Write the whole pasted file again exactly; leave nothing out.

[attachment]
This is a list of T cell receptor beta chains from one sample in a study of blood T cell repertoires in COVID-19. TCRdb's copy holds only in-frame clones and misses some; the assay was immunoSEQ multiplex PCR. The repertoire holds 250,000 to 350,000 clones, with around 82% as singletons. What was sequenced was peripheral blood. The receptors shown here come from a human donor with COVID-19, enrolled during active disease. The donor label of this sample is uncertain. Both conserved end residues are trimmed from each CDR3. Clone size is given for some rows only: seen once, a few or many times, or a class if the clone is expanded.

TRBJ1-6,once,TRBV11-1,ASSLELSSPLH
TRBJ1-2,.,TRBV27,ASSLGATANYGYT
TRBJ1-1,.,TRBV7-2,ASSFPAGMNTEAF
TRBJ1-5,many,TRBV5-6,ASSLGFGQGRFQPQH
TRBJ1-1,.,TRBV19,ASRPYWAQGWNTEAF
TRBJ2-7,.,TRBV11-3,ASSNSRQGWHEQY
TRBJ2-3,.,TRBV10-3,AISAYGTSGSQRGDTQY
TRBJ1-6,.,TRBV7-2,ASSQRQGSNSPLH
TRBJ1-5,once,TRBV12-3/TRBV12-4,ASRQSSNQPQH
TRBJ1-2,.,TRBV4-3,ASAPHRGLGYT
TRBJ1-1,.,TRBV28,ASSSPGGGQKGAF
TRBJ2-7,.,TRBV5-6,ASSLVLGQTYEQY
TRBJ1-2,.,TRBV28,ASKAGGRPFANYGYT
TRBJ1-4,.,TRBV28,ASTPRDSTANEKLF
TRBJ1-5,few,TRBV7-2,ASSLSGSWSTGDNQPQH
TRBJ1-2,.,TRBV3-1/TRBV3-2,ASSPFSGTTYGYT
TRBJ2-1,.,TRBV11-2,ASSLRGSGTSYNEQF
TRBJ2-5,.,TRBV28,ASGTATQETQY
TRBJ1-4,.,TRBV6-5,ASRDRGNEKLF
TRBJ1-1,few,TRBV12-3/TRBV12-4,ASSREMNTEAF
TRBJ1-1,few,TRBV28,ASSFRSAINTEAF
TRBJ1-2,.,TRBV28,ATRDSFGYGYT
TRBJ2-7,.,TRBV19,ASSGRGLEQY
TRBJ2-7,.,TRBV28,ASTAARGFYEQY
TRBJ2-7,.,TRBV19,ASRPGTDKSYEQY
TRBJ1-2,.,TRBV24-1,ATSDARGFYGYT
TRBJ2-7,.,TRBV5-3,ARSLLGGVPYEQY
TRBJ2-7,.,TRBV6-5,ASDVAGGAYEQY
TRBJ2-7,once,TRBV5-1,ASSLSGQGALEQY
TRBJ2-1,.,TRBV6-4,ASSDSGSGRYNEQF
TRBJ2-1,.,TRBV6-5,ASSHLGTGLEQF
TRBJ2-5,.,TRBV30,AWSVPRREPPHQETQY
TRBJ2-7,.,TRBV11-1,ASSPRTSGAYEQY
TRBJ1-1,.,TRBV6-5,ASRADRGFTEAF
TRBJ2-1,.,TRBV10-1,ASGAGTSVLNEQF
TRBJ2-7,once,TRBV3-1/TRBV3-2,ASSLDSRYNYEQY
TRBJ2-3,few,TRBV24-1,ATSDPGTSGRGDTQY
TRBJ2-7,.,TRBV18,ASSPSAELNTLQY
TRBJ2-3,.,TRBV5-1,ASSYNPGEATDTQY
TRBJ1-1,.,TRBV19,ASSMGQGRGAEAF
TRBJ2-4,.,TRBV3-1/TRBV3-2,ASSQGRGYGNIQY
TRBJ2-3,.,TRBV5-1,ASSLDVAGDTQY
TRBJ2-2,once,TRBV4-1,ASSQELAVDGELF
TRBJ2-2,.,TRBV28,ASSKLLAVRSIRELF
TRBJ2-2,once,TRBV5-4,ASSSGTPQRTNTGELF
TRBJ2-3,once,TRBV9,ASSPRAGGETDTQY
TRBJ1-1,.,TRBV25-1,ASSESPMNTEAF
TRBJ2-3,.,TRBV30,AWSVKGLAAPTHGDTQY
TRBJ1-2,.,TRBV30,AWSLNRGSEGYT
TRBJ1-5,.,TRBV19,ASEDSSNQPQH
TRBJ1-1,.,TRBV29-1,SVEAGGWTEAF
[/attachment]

This is a list of T cell receptor beta chains from one sample in a study of blood T cell repertoires in COVID-19. TCRdb's copy holds only in-frame clones and misses some; the assay was immunoSEQ multiplex PCR. The repertoire holds 250,000 to 350,000 clones, with around 82% as singletons. What was sequenced was peripheral blood. The receptors shown here come from a human donor with COVID-19, enrolled during active disease. The donor label of this sample is uncertain. Both conserved end residues are trimmed from each CDR3. Clone size is given for some rows only: seen once, a few or many times, or a class if the clone is expanded.

TRBJ1-6,once,TRBV11-1,ASSLELSSPLH
TRBJ1-2,.,TRBV27,ASSLGATANYGYT
TRBJ1-1,.,TRBV7-2,ASSFPAGMNTEAF
TRBJ1-5,many,TRBV5-6,ASSLGFGQGRFQPQH
TRBJ1-1,.,TRBV19,ASRPYWAQGWNTEAF
TRBJ2-7,.,TRBV11-3,ASSNSRQGWHEQY
TRBJ2-3,.,TRBV10-3,AISAYGTSGSQRGDTQY
TRBJ1-6,.,TRBV7-2,ASSQRQGSNSPLH
TRBJ1-5,once,TRBV12-3/TRBV12-4,ASRQSSNQPQH
TRBJ1-2,.,TRBV4-3,ASAPHRGLGYT
TRBJ1-1,.,TRBV28,ASSSPGGGQKGAF
TRBJ2-7,.,TRBV5-6,ASSLVLGQTYEQY
TRBJ1-2,.,TRBV28,ASKAGGRPFANYGYT
TRBJ1-4,.,TRBV28,ASTPRDSTANEKLF
TRBJ1-5,few,TRBV7-2,ASSLSGSWSTGDNQPQH
TRBJ1-2,.,TRBV3-1/TRBV3-2,ASSPFSGTTYGYT
TRBJ2-1,.,TRBV11-2,ASSLRGSGTSYNEQF
TRBJ2-5,.,TRBV28,ASGTATQETQY
TRBJ1-4,.,TRBV6-5,ASRDRGNEKLF
TRBJ1-1,few,TRBV12-3/TRBV12-4,ASSREMNTEAF
TRBJ1-1,few,TRBV28,ASSFRSAINTEAF
TRBJ1-2,.,TRBV28,ATRDSFGYGYT
TRBJ2-7,.,TRBV19,ASSGRGLEQY
TRBJ2-7,.,TRBV28,ASTAARGFYEQY
TRBJ2-7,.,TRBV19,ASRPGTDKSYEQY
TRBJ1-2,.,TRBV24-1,ATSDARGFYGYT
TRBJ2-7,.,TRBV5-3,ARSLLGGVPYEQY
TRBJ2-7,.,TRBV6-5,ASDVAGGAYEQY
TRBJ2-7,once,TRBV5-1,ASSLSGQGALEQY
TRBJ2-1,.,TRBV6-4,ASSDSGSGRYNEQF
TRBJ2-1,.,TRBV6-5,ASSHLGTGLEQF
TRBJ2-5,.,TRBV30,AWSVPRREPPHQETQY
TRBJ2-7,.,TRBV11-1,ASSPRTSGAYEQY
TRBJ1-1,.,TRBV6-5,ASRADRGFTEAF
TRBJ2-1,.,TRBV10-1,ASGAGTSVLNEQF
TRBJ2-7,once,TRBV3-1/TRBV3-2,ASSLDSRYNYEQY
TRBJ2-3,few,TRBV24-1,ATSDPGTSGRGDTQY
TRBJ2-7,.,TRBV18,ASSPSAELNTLQY
TRBJ2-3,.,TRBV5-1,ASSYNPGEATDTQY
TRBJ1-1,.,TRBV19,ASSMGQGRGAEAF
TRBJ2-4,.,TRBV3-1/TRBV3-2,ASSQGRGYGNIQY
TRBJ2-3,.,TRBV5-1,ASSLDVAGDTQY
TRBJ2-2,once,TRBV4-1,ASSQELAVDGELF
TRBJ2-2,.,TRBV28,ASSKLLAVRSIRELF
TRBJ2-2,once,TRBV5-4,ASSSGTPQRTNTGELF
TRBJ2-3,once,TRBV9,ASSPRAGGETDTQY
TRBJ1-1,.,TRBV25-1,ASSESPMNTEAF
TRBJ2-3,.,TRBV30,AWSVKGLAAPTHGDTQY
TRBJ1-2,.,TRBV30,AWSLNRGSEGYT
TRBJ1-5,.,TRBV19,ASEDSSNQPQH
TRBJ1-1,.,TRBV29-1,SVEAGGWTEAF